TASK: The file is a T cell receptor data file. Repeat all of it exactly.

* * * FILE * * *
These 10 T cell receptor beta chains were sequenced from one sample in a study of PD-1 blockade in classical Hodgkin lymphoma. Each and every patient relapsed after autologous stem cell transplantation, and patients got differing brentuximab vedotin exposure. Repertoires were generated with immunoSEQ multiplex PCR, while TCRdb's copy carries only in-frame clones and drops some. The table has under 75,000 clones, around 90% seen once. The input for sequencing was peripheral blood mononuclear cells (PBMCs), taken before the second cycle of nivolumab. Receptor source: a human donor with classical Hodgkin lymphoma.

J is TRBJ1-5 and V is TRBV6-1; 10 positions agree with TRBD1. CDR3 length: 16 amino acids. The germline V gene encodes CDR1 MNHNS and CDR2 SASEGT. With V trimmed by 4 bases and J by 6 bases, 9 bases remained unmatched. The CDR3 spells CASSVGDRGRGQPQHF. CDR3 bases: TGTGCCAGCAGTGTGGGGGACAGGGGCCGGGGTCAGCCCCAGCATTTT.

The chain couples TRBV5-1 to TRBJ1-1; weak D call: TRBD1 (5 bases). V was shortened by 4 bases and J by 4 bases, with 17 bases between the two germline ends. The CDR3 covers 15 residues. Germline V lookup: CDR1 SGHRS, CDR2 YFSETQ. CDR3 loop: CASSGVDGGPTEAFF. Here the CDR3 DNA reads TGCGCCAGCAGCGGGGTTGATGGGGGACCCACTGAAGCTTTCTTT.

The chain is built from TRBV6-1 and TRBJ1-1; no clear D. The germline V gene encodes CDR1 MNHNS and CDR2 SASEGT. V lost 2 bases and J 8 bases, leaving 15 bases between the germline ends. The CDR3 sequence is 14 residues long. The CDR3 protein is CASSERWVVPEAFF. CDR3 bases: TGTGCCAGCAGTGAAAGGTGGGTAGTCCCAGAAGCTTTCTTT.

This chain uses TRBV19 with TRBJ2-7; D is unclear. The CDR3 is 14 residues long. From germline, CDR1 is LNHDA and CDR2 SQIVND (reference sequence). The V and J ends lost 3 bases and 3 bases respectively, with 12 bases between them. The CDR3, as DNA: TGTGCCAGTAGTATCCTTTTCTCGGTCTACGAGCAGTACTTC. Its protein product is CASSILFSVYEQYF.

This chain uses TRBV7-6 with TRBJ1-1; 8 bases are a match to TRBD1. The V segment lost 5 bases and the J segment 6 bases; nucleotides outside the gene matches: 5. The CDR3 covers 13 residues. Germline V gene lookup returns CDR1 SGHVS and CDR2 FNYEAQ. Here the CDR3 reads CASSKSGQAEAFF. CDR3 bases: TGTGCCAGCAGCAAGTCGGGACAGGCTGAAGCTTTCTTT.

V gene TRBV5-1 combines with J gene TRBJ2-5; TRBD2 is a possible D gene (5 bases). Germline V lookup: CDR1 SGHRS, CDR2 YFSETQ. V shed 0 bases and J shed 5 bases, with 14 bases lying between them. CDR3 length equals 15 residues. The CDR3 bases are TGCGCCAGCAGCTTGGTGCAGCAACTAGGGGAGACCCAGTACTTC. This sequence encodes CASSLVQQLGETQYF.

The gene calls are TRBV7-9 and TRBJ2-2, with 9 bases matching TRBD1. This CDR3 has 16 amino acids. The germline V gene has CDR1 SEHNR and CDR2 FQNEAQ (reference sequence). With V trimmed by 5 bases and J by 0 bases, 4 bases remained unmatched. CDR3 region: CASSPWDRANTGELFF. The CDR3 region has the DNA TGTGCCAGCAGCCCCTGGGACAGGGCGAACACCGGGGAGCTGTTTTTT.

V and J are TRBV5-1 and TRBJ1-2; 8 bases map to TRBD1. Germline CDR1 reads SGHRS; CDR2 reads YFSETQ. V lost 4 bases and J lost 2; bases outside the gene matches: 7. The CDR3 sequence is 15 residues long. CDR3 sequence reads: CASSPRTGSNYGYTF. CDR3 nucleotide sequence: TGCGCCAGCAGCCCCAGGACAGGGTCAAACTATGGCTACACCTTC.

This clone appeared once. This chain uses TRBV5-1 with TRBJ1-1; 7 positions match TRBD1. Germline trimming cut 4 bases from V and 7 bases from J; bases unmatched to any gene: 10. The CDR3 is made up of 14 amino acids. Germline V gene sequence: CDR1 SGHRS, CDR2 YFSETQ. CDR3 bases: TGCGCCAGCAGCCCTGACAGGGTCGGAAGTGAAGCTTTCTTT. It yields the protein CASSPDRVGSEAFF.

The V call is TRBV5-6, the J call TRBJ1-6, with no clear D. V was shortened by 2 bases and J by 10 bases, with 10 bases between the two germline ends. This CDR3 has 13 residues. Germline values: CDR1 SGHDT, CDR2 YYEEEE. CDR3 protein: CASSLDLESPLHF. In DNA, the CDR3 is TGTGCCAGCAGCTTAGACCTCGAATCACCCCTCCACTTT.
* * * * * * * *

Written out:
These 10 T cell receptor beta chains were sequenced from one sample in a study of PD-1 blockade in classical Hodgkin lymphoma. Each and every patient relapsed after autologous stem cell transplantation, and patients got differing brentuximab vedotin exposure. Repertoires were generated with immunoSEQ multiplex PCR, while TCRdb's copy carries only in-frame clones and drops some. The table has under 75,000 clones, around 90% seen once. The input for sequencing was peripheral blood mononuclear cells (PBMCs), taken before the second cycle of nivolumab. Receptor source: a human donor with classical Hodgkin lymphoma.

J is TRBJ1-5 and V is TRBV6-1; 10 positions agree with TRBD1. CDR3 length: 16 amino acids. The germline V gene encodes CDR1 MNHNS and CDR2 SASEGT. With V trimmed by 4 bases and J by 6 bases, 9 bases remained unmatched. The CDR3 spells CASSVGDRGRGQPQHF. CDR3 bases: TGTGCCAGCAGTGTGGGGGACAGGGGCCGGGGTCAGCCCCAGCATTTT.

The chain couples TRBV5-1 to TRBJ1-1; weak D call: TRBD1 (5 bases). V was shortened by 4 bases and J by 4 bases, with 17 bases between the two germline ends. The CDR3 covers 15 residues. Germline V lookup: CDR1 SGHRS, CDR2 YFSETQ. CDR3 loop: CASSGVDGGPTEAFF. Here the CDR3 DNA reads TGCGCCAGCAGCGGGGTTGATGGGGGACCCACTGAAGCTTTCTTT.

The chain is built from TRBV6-1 and TRBJ1-1; no clear D. The germline V gene encodes CDR1 MNHNS and CDR2 SASEGT. V lost 2 bases and J 8 bases, leaving 15 bases between the germline ends. The CDR3 sequence is 14 residues long. The CDR3 protein is CASSERWVVPEAFF. CDR3 bases: TGTGCCAGCAGTGAAAGGTGGGTAGTCCCAGAAGCTTTCTTT.

This chain uses TRBV19 with TRBJ2-7; D is unclear. The CDR3 is 14 residues long. From germline, CDR1 is LNHDA and CDR2 SQIVND (reference sequence). The V and J ends lost 3 bases and 3 bases respectively, with 12 bases between them. The CDR3, as DNA: TGTGCCAGTAGTATCCTTTTCTCGGTCTACGAGCAGTACTTC. Its protein product is CASSILFSVYEQYF.

This chain uses TRBV7-6 with TRBJ1-1; 8 bases are a match to TRBD1. The V segment lost 5 bases and the J segment 6 bases; nucleotides outside the gene matches: 5. The CDR3 covers 13 residues. Germline V gene lookup returns CDR1 SGHVS and CDR2 FNYEAQ. Here the CDR3 reads CASSKSGQAEAFF. CDR3 bases: TGTGCCAGCAGCAAGTCGGGACAGGCTGAAGCTTTCTTT.

V gene TRBV5-1 combines with J gene TRBJ2-5; TRBD2 is a possible D gene (5 bases). Germline V lookup: CDR1 SGHRS, CDR2 YFSETQ. V shed 0 bases and J shed 5 bases, with 14 bases lying between them. CDR3 length equals 15 residues. The CDR3 bases are TGCGCCAGCAGCTTGGTGCAGCAACTAGGGGAGACCCAGTACTTC. This sequence encodes CASSLVQQLGETQYF.

The gene calls are TRBV7-9 and TRBJ2-2, with 9 bases matching TRBD1. This CDR3 has 16 amino acids. The germline V gene has CDR1 SEHNR and CDR2 FQNEAQ (reference sequence). With V trimmed by 5 bases and J by 0 bases, 4 bases remained unmatched. CDR3 region: CASSPWDRANTGELFF. The CDR3 region has the DNA TGTGCCAGCAGCCCCTGGGACAGGGCGAACACCGGGGAGCTGTTTTTT.

V and J are TRBV5-1 and TRBJ1-2; 8 bases map to TRBD1. Germline CDR1 reads SGHRS; CDR2 reads YFSETQ. V lost 4 bases and J lost 2; bases outside the gene matches: 7. The CDR3 sequence is 15 residues long. CDR3 sequence reads: CASSPRTGSNYGYTF. CDR3 nucleotide sequence: TGCGCCAGCAGCCCCAGGACAGGGTCAAACTATGGCTACACCTTC.

This clone appeared once. This chain uses TRBV5-1 with TRBJ1-1; 7 positions match TRBD1. Germline trimming cut 4 bases from V and 7 bases from J; bases unmatched to any gene: 10. The CDR3 is made up of 14 amino acids. Germline V gene sequence: CDR1 SGHRS, CDR2 YFSETQ. CDR3 bases: TGCGCCAGCAGCCCTGACAGGGTCGGAAGTGAAGCTTTCTTT. It yields the protein CASSPDRVGSEAFF.

The V call is TRBV5-6, the J call TRBJ1-6, with no clear D. V was shortened by 2 bases and J by 10 bases, with 10 bases between the two germline ends. This CDR3 has 13 residues. Germline values: CDR1 SGHDT, CDR2 YYEEEE. CDR3 protein: CASSLDLESPLHF. In DNA, the CDR3 is TGTGCCAGCAGCTTAGACCTCGAATCACCCCTCCACTTT.